Marshall Park Board receives applications for director post
The second phase of the effort to find a new Marshall director of parks and recreation began Wednesday at the regular meeting of the Marshall Park Board.
The board set a deadline of Oct. 31 for the receipt of resumés for the position and at the meeting Wednesday had a total of 13. Board Vice President Leo Grothaus commented that from his initial review of the resumés it appeared to be a good group of candidates.
Board President Dave Nelson agreed, saying he was appreciative of the number of people who expressed an interest in the position.
For the second phase of the search, the board will meet in executive session on Nov. 13 to begin the process of elimination. It is the board's plan to leave the meeting next Tuesday with a short list of five or six candidates.
Once this short list is completed, the board will begin scheduling interviews. These interviews will take place during the week of Dec. 3 to allow the person hired an opportunity to give notice to their current employer. The board would like to have the new director in place by the start of 2002.
In other business, the board discussed changes in the Department of Natural Resources' regulations concerning the use of effluent water in irrigation and what to do with the old Seminole Court restroom.
The Department of Natural Resources recently handed down an amendment to the regulations governing the Indian Foothills Golf Course irrigation which uses effluent or "gray" water.
The course and Marshall Municipal Utilities, which designed and constructed the line, already meet several of the new requirements such as regular testing of the water for microorganisms. The sticking point is a new prohibition of using the water during times of public access.
Jack Harvey, former director of parks and recreation, said what is frustrating about the restriction is that the board got DNR approval prior to building the system.
Nelson echoed this sentiment, saying that the system was designed to be a mutually beneficial arrangement, saving the course money in the long run while essentially recycling water. He said the concept is not new and asked rhetorically what the new restrictions for Marshall would mean to other golf courses in the state that use similar systems.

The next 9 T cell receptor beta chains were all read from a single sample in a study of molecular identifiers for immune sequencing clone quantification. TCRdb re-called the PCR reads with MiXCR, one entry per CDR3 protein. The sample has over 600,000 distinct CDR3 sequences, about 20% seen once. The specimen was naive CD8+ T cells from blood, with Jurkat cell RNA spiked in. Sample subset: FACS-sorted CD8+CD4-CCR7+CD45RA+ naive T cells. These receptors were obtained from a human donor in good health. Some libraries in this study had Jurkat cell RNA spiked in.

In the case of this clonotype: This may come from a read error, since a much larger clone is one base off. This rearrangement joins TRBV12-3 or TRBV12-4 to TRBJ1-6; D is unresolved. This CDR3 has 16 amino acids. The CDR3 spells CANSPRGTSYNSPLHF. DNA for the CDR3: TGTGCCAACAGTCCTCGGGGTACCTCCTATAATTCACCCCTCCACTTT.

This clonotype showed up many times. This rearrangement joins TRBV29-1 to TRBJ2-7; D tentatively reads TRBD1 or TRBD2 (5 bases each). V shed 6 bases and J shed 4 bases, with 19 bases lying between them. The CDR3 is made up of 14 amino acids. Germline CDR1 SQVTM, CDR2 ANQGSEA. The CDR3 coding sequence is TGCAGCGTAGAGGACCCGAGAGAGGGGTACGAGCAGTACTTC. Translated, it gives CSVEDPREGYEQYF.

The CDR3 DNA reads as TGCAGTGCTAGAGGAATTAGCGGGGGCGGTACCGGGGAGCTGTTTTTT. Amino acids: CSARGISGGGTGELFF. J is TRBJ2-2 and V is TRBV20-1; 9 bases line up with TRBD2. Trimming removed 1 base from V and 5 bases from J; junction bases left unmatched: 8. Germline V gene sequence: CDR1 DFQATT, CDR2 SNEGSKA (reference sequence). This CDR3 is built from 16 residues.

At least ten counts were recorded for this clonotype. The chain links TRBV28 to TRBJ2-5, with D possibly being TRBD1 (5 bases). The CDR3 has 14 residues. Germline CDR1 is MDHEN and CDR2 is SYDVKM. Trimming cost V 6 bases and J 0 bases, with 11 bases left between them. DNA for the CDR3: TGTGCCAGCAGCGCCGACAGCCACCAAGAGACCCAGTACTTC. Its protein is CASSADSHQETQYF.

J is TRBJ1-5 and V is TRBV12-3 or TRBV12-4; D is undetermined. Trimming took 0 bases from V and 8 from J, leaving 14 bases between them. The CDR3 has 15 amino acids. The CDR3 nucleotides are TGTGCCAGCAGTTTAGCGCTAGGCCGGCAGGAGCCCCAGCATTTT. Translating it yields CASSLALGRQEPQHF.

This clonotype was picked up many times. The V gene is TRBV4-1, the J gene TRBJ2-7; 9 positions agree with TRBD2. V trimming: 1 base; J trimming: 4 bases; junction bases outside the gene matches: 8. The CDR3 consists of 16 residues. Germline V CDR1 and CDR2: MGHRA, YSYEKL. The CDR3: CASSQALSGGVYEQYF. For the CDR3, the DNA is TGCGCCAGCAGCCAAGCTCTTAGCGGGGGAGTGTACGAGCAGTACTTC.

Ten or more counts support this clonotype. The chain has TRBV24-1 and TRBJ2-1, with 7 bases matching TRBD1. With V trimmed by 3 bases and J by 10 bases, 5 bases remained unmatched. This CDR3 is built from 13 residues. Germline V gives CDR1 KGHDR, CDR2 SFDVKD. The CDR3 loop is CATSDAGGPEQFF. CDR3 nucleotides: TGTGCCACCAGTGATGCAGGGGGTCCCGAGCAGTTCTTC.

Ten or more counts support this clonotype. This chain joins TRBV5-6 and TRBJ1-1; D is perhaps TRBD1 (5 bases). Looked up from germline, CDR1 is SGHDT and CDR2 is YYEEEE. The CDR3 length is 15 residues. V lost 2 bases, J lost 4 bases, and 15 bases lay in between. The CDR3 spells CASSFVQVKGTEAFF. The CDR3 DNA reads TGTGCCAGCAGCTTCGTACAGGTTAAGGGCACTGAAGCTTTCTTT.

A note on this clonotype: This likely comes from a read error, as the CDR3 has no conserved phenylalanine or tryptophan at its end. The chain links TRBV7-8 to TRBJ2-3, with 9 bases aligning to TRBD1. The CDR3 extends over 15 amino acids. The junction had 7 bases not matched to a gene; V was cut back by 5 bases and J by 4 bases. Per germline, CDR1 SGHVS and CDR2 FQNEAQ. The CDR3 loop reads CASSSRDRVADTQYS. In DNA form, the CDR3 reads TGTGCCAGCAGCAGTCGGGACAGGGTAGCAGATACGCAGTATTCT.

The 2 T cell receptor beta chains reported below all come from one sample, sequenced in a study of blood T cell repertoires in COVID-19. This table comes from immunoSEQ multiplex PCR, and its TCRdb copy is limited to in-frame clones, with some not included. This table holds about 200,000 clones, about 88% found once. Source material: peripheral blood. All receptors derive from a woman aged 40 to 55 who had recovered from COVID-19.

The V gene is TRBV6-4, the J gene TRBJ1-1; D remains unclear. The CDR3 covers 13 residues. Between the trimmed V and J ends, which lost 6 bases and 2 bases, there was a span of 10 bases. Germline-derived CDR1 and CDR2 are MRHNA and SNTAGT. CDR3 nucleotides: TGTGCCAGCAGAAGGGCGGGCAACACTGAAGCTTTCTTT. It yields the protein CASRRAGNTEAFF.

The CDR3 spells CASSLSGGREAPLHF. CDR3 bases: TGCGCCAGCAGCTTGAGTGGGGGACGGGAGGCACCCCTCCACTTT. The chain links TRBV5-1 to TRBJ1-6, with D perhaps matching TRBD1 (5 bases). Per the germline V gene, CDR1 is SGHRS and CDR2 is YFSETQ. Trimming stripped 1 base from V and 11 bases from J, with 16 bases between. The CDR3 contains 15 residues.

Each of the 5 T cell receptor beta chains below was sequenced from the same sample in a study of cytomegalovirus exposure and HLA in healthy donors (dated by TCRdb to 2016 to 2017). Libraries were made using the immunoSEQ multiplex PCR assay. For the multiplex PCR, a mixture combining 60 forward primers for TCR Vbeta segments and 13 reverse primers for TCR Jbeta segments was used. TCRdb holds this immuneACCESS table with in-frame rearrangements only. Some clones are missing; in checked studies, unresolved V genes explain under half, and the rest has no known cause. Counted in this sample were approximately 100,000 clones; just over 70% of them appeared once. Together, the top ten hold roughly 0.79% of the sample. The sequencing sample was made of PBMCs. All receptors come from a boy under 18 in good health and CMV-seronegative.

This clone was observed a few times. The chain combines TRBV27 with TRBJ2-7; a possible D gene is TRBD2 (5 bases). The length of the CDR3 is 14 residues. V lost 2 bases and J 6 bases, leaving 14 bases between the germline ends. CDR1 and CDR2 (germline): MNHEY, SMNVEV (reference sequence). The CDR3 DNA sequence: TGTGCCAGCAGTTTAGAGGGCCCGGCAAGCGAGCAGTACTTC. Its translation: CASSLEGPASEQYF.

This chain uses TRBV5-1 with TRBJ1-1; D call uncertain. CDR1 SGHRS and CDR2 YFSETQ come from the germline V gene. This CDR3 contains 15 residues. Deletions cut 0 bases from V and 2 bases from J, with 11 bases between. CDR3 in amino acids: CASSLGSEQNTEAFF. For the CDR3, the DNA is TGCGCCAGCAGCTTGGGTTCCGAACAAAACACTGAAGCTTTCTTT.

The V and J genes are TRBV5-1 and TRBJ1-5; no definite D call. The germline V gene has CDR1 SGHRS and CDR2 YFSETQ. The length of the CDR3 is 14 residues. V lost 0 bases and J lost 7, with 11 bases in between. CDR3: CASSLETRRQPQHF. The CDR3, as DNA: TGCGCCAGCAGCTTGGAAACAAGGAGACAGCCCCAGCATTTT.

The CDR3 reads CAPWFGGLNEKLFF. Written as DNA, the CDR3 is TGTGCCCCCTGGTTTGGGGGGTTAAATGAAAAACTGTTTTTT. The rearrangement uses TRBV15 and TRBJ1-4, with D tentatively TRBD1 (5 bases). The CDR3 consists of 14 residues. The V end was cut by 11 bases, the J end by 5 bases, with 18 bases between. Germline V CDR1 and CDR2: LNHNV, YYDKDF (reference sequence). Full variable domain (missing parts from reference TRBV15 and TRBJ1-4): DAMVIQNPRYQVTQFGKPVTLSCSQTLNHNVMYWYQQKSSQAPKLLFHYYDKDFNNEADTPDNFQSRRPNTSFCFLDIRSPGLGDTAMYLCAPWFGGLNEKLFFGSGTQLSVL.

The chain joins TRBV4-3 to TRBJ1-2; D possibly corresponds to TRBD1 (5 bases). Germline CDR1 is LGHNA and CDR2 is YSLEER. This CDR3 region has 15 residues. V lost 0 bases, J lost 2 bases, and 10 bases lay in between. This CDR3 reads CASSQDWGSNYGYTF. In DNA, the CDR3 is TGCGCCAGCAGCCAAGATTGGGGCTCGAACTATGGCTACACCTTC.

Harvey showed the board a draft letter to be sent to the department protesting the new restrictions and asking that they be lifted. In it, Harvey noted that because of the ultraviolet lights used for disinfection, the water in the system actually exceeds the purification standards required for use in public pools.
The board approved sending the letter by unanimous vote.
With the new restroom facility at Seminole Court in Indian Foothills Park nearly complete, the board was faced with what to do with the restroom building already there. Harvey said the building no longer serves any useful purpose and has become an eyesore. He recommended removing it.
It was the consensus of the board to follow that recommendation, but doing so could be a bit troublesome. The restrooms, now about 35 years old, were built with precast, prestressed concrete pieces donated by CSR Quinn.
"It's tough stuff," said board member Jess Young. "It's built to stay."
Young, who is employed by CSR Quinn, said the there were several ways to remove the building. He said the first step would be to remove the roof and separate the wall connections located near the floor. The wall pieces could then be loaded onto a truck with a crane or felled and lifted onto the truck with a fork lift.
Young pointed out that a potential problem could lie in wait if the floor was poured after the walls were set in place. If this was the case, the wall connections would be buried, making it much more difficult to separate the wall pieces.